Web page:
Canada has been designated a trading hub for China's currency. What does it mean in terms of jobs, the economy and international trade?
Canada has been designated a trading hub for China’s currency, a move aimed at boosting international business between the two countries while also nudging China’s once cloistered “redback” toward global status.
Among other things, it means for the first time, Canadians can open bank accounts in Canada that contain China’s yuan, also known as the renminbi (RMB).
Canadian institutional investors, such as pension funds, will also be able to buy up to 50 billion yuan worth of Chinese bonds and stocks directly. That’s roughly $9.2 billion.
The deal will “continue to boost the Toronto region’s status as a global financial centre,” Janet Ecker, president and chief executive officer of the Toronto Financial Services Alliance, said in a statement.
But the main reason Canada sought the deal was to encourage Canadian business to trade more with China, the world’s fastest-growing and second-largest economy.
“What this is, hopefully, is a wakeup call to Canadian business to do more trade with China,” said Jason Henderson, head of global banking for HSBC Canada. Instead of being 21st on China’s list of trading partners, he said, Canada should be closer to 10th or 12th based on the relative size of the economy.
Both Harper and central bank governor Stephen Poloz have urged Canadian business to expand their international trade efforts, both to reduce Canada’s dependence on the U.S. economy and also offset sluggish domestic demand. How fast and how much of that actually happens will depend on how good a job the banks do of selling the idea to Canadians.
“Our next step is to get out and explain this to our customers,” Henderson said.
The Canadian Chamber of Commerce has estimated the hub could boost Canada’s exports to China by as much as $32 billion over the next decade. Most of it will happen in commodities, such as wood, oil and minerals. Canada’s current two-way trade with China is $73 billion a year.
The deal could also cut Canadian importers’ costs by as much as $2.75 billion, the chamber also estimated last month, saying those savings could “potentially” be passed onto
consumers in the form of lower prices, mainly on consumer goods.
Currently, Canadian companies buying and selling in China have to convert the funds used to finance those deals into an intermediary – usually U.S. dollars – an extra step that adds costs.
More than half of Chinese businesses would offer Canadian importers discounts of up to 5 per cent if Canada’s banks could convert Canadian dollars directly into Chinese yuan, a survey by HSBC bank found.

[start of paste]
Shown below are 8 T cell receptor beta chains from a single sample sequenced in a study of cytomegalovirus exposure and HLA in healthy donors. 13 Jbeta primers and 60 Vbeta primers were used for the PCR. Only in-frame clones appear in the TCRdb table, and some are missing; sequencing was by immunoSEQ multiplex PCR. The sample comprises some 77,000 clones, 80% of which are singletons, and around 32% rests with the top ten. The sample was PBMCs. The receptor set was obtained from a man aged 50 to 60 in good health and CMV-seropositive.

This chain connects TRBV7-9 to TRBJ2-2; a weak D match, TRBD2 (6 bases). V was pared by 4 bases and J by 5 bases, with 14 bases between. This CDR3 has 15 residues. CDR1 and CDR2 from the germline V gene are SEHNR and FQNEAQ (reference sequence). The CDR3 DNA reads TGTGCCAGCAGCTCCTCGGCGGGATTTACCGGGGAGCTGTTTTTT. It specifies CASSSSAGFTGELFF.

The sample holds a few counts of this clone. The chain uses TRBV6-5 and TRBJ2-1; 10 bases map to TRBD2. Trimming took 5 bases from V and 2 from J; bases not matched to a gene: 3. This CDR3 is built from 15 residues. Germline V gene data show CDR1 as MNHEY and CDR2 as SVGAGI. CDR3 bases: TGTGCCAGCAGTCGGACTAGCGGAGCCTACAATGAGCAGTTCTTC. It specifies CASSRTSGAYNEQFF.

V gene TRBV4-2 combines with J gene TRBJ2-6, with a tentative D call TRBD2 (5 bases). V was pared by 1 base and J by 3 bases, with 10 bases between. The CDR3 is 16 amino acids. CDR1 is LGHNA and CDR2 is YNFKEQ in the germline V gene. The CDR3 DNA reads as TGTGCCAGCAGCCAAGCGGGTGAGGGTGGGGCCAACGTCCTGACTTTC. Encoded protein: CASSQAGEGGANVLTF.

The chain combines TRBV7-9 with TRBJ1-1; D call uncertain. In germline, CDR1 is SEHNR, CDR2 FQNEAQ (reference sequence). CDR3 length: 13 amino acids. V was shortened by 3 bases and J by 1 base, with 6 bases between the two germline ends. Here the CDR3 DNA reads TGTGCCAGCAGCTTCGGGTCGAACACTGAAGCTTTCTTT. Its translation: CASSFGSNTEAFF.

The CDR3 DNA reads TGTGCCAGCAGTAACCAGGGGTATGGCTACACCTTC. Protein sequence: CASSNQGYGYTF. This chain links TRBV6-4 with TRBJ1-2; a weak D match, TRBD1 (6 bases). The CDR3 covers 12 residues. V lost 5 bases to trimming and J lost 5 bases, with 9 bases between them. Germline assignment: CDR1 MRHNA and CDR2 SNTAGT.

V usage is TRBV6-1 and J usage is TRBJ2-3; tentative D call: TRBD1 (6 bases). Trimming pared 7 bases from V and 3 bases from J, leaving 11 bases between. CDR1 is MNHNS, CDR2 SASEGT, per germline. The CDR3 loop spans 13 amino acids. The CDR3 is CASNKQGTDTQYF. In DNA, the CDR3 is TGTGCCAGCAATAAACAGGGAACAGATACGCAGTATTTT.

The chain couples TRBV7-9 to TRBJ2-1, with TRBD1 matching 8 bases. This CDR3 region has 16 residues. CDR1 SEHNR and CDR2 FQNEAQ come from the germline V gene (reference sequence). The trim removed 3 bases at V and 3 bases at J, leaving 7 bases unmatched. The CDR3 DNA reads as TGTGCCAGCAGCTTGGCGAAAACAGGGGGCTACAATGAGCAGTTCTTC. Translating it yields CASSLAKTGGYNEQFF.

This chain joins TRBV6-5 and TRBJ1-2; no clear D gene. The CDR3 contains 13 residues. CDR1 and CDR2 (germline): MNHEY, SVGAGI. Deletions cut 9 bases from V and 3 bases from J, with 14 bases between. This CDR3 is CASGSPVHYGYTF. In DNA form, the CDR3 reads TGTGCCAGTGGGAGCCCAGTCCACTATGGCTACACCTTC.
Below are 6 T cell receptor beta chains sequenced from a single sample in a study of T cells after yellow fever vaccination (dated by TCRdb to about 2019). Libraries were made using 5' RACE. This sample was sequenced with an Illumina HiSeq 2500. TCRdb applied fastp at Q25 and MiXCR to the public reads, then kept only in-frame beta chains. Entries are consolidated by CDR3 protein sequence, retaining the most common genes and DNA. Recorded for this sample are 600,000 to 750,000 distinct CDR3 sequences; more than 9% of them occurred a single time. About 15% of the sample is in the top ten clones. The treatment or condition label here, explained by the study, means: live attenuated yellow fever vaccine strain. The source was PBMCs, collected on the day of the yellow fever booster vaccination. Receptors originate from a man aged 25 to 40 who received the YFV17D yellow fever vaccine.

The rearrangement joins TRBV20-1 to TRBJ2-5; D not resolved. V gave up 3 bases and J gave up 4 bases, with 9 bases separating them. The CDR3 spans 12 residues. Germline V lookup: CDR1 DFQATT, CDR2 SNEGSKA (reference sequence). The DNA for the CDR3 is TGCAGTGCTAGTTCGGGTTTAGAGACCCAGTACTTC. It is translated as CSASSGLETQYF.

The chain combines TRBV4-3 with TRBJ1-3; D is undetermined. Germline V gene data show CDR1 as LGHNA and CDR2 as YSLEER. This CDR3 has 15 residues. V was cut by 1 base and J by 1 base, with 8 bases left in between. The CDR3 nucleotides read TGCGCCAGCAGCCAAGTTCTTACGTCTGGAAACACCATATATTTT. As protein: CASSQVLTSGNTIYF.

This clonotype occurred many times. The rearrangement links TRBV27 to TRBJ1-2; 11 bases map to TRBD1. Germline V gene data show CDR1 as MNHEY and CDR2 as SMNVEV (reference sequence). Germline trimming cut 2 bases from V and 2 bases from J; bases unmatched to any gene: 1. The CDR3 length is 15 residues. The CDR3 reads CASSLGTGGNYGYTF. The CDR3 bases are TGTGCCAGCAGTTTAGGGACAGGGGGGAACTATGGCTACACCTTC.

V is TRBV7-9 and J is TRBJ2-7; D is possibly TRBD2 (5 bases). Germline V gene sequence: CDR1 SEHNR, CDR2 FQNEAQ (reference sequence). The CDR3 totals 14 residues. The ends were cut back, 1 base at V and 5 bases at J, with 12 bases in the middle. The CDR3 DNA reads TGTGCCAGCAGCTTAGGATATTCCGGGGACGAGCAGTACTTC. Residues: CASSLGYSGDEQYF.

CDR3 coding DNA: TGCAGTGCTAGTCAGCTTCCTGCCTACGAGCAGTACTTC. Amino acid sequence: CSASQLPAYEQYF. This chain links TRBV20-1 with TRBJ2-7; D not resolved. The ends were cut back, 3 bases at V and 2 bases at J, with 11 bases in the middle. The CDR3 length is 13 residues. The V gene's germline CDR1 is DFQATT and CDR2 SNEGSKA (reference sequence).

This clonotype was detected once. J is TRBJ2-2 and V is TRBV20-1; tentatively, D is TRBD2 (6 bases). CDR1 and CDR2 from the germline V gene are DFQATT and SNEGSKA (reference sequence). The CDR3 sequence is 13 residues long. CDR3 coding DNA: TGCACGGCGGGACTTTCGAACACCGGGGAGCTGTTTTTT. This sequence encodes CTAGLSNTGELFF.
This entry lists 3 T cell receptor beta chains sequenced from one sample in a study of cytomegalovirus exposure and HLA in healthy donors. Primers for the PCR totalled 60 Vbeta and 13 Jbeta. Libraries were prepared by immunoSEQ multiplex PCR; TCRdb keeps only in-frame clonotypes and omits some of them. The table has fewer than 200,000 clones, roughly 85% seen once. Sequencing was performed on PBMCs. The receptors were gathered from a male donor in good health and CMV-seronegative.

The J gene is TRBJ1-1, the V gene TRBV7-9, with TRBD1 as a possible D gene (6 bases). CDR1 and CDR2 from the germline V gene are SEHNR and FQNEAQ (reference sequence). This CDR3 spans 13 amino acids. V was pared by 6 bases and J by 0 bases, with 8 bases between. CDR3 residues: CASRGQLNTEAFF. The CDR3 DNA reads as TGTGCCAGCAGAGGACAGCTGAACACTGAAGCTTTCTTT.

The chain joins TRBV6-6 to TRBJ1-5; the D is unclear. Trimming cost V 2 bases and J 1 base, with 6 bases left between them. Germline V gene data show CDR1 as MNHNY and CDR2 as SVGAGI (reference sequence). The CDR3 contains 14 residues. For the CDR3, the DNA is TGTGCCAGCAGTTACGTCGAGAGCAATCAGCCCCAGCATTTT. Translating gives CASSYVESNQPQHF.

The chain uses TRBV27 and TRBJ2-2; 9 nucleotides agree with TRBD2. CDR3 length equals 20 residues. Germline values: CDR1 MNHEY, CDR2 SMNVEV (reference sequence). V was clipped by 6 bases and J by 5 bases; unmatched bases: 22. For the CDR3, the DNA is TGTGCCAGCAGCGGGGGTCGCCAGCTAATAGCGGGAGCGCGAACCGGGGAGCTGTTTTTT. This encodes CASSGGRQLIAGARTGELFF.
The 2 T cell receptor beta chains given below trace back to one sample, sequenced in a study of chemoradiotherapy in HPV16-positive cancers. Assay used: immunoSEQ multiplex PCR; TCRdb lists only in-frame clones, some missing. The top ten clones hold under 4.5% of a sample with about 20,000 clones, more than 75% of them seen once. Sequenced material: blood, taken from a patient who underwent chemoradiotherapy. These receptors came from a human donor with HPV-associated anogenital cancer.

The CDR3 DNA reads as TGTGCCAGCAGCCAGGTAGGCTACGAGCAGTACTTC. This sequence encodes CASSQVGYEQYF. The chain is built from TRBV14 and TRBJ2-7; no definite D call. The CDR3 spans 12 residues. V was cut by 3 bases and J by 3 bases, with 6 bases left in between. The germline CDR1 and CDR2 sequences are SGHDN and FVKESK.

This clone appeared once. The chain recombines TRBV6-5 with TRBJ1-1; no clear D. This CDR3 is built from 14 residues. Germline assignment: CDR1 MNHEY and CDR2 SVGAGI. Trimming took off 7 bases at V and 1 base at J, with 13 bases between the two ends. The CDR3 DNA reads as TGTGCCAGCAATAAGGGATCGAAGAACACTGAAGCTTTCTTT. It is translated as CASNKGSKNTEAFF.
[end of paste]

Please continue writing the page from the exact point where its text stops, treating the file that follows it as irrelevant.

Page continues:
Some of the details of the RMB trading hub agreement, announced Saturday in Beijing by Prime Minister Stephen Harper and Premier Li Keqiang, have yet to be worked out, such as where the hub will be located.
Toronto and Vancouver had been rivals for the designation, which has previously been assigned to a city, not a country. Other cities, such as London, Frankfurt and Seoul, already have it, while Paris and Luxembourg are in the queue.
For now, the designation is Canada.
A hub is mainly a virtual concept. It doesn’t create a new building or a new organization. Rather, it means China’s central bank — the People’s Bank of China — has authorized a centre to complete RMB transactions.
“The goal here in Canada, from my perspective, is we want a Canadian company anywhere in Canada to be able to walk into their local bank of choice and say, ‘I need this RMB product.’ Whether it’s in Vancouver, Calgary, Toronto, Montréal or Ottawa shouldn’t make a difference,” C.J. Gavsie, global head of foreign exchange products for BMO Capital Markets, said in an interview.
China named ICBC, the Industrial and Commercial Bank of China, in Toronto, as the clearing house for the currency transactions.
The deal is backed by a three-year, $30 billion currency swap agreement with the Bank of Canada, which means the central bank would step in to backstop any deals if credit dried up during a crisis.
For China, creating trading hubs is a controlled way to “liberalize” its currency, which could one day rival the U.S. dollar as the currency of choice for international deals.
Canada is the first place in the Americas to win the designation, giving Canadian companies a competitive edge over their U.S. rivals.